Souvenirs of Business Exploration

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Centuries ago, the role of the Explorer provided many governments and monarchies in power with a strategic and valued opportunity to learn about new civilizations and philosophies. The Explorer’s discoveries and insights led to the establishment of a variety of new and powerful trading colonies that provided economic opportunities for financial gain and cultural exchange.

History provides much detail about the exploits of these Explorers, and the personal characteristics, traits and resilience required to be successful in this role. But have we considered how their experiences influenced their home life and those that frequented this establishment?

If any of you have travelled overseas, or extensively within your own country, you have most likely gathered a large array of souvenirs to remind you of where you have been. I suspect, that this would be the same situation for the Explorer.

The Explorer’s home would be a kaleidoscope of souvenirs from all around the world which when prompted by the visitor inquiring on the specific artefact, would initiate a masterful story of how it was obtained. I’m sure that many an informative dialog over a most enjoyable dinner party with a group of attentive guests would have prevailed. Those partaking of the experience would propagate this novel information with their family and friends leading to an expanded and continued dissemination of this new worldly knowledge.

Let’s now focus our attention on how this can be applied in the corporate office.

In business, although the official title of “Explorer” does not currently exist, many employees have this activity as part of their work function (eg New Business Development, R&T, Marketing, Finance, etc). However, what is lacking is the opportunity for the “Business Explorer” to furnish their travelling exploits back in the corporate office. There is no dedicated “Explorer’s Room” in which business souvenirs and other impressive booty can be pinned to the wall or placed on a mantelpiece above the fire, just like in the Explorer’s home to prompt further discussion and interest. Some organizations try to do this via visit reports and other office communications, but the impact is quickly lost, particularly with the continual bombarding of daily E-mails.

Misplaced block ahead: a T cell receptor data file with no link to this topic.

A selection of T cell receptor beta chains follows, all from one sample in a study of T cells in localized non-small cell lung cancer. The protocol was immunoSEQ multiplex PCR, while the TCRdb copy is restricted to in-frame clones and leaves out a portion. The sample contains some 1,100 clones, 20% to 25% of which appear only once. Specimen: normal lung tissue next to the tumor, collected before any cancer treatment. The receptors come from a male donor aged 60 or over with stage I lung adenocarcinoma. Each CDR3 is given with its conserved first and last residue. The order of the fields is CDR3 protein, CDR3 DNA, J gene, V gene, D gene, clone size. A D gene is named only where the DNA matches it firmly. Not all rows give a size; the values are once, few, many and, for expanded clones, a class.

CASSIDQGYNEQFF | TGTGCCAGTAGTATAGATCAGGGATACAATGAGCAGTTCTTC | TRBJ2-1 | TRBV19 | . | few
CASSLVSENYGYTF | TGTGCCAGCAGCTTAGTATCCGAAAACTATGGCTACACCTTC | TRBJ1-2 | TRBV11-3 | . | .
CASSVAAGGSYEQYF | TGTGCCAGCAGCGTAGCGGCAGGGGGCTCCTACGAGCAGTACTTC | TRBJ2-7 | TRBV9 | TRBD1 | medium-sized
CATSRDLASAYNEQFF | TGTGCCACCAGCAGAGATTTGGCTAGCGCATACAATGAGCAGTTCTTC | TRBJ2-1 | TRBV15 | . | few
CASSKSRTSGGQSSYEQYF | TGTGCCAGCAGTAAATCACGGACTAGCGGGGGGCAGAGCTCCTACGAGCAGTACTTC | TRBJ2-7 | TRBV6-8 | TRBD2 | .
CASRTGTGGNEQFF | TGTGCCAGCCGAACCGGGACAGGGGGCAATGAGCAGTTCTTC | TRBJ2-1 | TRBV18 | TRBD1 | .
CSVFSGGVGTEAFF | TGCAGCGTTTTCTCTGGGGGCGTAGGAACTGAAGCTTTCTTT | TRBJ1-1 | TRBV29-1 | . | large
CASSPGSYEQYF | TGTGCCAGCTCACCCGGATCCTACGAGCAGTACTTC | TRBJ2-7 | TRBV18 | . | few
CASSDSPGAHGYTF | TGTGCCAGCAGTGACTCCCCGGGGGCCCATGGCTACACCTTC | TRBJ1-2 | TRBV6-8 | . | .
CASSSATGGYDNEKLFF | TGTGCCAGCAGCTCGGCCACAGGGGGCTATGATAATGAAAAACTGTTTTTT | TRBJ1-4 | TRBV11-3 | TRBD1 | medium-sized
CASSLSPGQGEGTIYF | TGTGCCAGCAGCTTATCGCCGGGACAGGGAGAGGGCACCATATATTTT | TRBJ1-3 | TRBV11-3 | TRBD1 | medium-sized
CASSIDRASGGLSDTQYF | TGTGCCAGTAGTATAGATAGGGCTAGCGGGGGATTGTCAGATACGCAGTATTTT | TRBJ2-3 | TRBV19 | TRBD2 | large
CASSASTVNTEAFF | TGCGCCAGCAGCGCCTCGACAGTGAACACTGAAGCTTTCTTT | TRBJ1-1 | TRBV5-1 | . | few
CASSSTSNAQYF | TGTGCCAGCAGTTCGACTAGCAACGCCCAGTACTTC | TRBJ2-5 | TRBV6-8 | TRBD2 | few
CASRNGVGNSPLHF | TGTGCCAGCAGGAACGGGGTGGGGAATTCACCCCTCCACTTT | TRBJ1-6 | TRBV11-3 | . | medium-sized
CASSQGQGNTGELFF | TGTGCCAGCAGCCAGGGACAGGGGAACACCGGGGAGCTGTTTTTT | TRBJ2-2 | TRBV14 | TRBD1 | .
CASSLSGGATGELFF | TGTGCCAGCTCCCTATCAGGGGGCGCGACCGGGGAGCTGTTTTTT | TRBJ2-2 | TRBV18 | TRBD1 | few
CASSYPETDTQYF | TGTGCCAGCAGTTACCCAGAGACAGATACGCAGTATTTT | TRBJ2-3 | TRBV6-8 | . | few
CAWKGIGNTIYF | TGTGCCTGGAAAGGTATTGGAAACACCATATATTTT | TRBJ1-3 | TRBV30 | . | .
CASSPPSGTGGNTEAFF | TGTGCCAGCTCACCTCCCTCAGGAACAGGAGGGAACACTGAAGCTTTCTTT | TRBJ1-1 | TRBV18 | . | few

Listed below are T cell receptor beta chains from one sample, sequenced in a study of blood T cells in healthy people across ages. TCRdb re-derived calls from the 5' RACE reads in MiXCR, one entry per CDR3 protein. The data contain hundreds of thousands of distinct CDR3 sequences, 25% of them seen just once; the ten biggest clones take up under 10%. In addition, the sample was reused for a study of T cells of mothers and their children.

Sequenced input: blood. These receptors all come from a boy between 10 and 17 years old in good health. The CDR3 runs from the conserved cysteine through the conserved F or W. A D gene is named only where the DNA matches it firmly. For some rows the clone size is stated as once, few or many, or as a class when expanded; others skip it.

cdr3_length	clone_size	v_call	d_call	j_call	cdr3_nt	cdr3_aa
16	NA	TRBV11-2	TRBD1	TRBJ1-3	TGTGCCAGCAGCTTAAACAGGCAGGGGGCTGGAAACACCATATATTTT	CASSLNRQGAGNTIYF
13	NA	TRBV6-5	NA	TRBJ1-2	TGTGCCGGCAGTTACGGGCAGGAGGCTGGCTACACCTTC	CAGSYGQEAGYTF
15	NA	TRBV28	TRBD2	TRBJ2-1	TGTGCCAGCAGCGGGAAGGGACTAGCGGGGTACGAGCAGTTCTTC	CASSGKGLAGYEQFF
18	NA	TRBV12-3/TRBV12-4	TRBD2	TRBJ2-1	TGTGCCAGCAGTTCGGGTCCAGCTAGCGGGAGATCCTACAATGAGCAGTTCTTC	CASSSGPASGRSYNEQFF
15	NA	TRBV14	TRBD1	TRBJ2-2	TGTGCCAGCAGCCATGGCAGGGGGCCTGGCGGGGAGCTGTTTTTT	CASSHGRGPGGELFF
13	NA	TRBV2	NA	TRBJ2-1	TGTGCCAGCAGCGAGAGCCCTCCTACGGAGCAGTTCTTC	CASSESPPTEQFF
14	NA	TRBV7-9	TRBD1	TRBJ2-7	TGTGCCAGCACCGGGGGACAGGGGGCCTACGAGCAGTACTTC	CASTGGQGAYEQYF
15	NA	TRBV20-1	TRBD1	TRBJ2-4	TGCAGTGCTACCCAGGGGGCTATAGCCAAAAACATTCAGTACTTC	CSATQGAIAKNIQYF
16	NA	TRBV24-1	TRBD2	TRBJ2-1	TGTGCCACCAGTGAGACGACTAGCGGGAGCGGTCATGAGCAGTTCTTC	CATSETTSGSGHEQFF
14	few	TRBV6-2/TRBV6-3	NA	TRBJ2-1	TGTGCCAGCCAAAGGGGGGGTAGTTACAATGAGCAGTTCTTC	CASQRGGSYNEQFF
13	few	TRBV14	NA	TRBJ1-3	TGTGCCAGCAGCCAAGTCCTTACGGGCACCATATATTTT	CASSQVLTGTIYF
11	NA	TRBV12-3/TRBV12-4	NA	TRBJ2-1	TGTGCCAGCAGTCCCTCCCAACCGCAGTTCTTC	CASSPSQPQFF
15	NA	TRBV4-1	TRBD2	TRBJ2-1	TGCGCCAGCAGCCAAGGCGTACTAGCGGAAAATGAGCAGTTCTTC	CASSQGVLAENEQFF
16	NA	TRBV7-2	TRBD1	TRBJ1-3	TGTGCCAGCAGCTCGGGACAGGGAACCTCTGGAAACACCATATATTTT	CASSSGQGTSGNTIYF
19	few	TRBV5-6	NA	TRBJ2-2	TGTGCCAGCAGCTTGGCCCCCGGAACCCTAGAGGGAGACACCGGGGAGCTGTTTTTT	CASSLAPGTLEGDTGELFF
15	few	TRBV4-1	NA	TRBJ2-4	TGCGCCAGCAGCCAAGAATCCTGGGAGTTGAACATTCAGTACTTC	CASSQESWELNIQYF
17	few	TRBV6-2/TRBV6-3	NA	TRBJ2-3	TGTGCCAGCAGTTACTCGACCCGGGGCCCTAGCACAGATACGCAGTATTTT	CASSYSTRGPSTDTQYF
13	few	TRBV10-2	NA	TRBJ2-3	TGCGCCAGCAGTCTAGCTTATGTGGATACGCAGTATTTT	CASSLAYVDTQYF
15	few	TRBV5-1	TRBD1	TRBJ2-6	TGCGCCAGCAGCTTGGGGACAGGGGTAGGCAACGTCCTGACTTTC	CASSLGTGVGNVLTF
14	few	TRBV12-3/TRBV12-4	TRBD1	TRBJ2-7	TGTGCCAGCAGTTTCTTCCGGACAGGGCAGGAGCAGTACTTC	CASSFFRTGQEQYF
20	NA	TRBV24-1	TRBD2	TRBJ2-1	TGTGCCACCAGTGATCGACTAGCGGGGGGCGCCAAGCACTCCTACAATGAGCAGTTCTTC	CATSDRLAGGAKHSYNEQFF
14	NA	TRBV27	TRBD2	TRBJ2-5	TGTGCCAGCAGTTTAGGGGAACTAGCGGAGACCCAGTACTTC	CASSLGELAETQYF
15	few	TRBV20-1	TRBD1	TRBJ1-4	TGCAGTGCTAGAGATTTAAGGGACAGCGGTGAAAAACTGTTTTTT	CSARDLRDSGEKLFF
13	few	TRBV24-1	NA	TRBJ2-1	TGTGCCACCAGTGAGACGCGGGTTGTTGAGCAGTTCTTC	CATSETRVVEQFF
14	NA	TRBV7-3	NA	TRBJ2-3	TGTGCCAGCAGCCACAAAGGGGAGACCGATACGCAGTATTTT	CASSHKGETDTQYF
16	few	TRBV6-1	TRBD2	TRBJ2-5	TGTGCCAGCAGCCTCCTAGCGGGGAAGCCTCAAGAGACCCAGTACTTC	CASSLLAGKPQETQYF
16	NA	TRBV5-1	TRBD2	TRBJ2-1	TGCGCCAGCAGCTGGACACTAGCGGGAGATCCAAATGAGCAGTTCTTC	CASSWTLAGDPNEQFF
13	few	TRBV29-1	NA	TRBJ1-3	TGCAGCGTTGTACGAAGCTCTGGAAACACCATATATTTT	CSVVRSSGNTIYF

So why not establish an “Explorer’s Room” (or wall, if space is limited) in the corporate office that is dedicated to the “Business Explorer”? Just like in the Explorer’s home, these souvenirs of external inspiration and travels could then be discussed and shared with other employees in an informal setting, maybe over lunch, to generate interaction and dialog. For those businesses with many offices, why not have a virtual “Explorer’s Room” and schedule employee discussion via webcasts? Who knows what creative and innovative ideas might be developed?

The first step is to recognise the importance of the role of the “Business Explorer” in your organization in seeking out and identifying new ideas that are not currently in operation in your organization.

The second step is to then share these “souvenirs” with the rest of the business. To do this, consider the establishment of the “Explorer’s Room”.

The third step, and most important, is to have business leaders in the organization tasked with actioning the key learnings generated from these “souvenirs”. However, these leaders need to have vision, be bold and progressive, and dare to be different. For the Explorers of yesteryear, these people were typically the King or Queen, once they had made a decision to proceed, no bureaucracy dared to stand in the way of implementation!

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3 Comments

  1. huh–interesting for sure. The “explorer” is mostly the sales force as they head out to find new clients. But that’s not where you’re going with this, I see. Nope–no one in charge of sitting back and exploring new ideas, etc. One of those long-term payoffs that most corporations wouldn’t see as valuable to bottom line. You’ll need to change their minds, Steven 😉 Thanks for another thought-provoking post.

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    • Thanks Liz, great to get your feedback which is always very astute! Every thought about a career in marketing! 😉

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      • not sure if I’d mentioned that way back in the day I’d planned to follow my BS in Food Science with an MBA and work in food marketing. Somehow that didn’t happen. Seemed like too much extra work to go back to school. But business has always fascinated me and I always read the business and food sections of the newspaper. (travel, too, so there’s another reason I love your blog–written elsewhere) Always glad to read your posts.

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